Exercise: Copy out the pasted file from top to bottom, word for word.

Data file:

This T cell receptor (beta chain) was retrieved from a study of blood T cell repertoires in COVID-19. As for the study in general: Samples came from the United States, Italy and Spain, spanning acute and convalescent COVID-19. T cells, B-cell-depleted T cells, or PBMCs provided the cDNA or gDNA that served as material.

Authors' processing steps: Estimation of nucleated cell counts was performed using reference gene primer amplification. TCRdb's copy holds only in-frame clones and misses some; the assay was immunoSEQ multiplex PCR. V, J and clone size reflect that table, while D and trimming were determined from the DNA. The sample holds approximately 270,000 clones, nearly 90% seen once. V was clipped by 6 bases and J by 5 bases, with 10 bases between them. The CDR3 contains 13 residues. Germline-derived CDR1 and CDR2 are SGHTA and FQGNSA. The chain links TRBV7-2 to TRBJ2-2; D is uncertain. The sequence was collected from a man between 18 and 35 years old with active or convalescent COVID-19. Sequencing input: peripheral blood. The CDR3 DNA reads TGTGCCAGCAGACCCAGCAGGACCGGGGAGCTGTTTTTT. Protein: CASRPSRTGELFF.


This T cell receptor (beta chain) was retrieved from a study of blood T cell repertoires in COVID-19. As for the study in general: Samples came from the United States, Italy and Spain, spanning acute and convalescent COVID-19. T cells, B-cell-depleted T cells, or PBMCs provided the cDNA or gDNA that served as material.

Authors' processing steps: Estimation of nucleated cell counts was performed using reference gene primer amplification. TCRdb's copy holds only in-frame clones and misses some; the assay was immunoSEQ multiplex PCR. V, J and clone size reflect that table, while D and trimming were determined from the DNA. The sample holds approximately 270,000 clones, nearly 90% seen once. V was clipped by 6 bases and J by 5 bases, with 10 bases between them. The CDR3 contains 13 residues. Germline-derived CDR1 and CDR2 are SGHTA and FQGNSA. The chain links TRBV7-2 to TRBJ2-2; D is uncertain. The sequence was collected from a man between 18 and 35 years old with active or convalescent COVID-19. Sequencing input: peripheral blood. The CDR3 DNA reads TGTGCCAGCAGACCCAGCAGGACCGGGGAGCTGTTTTTT. Protein: CASRPSRTGELFF.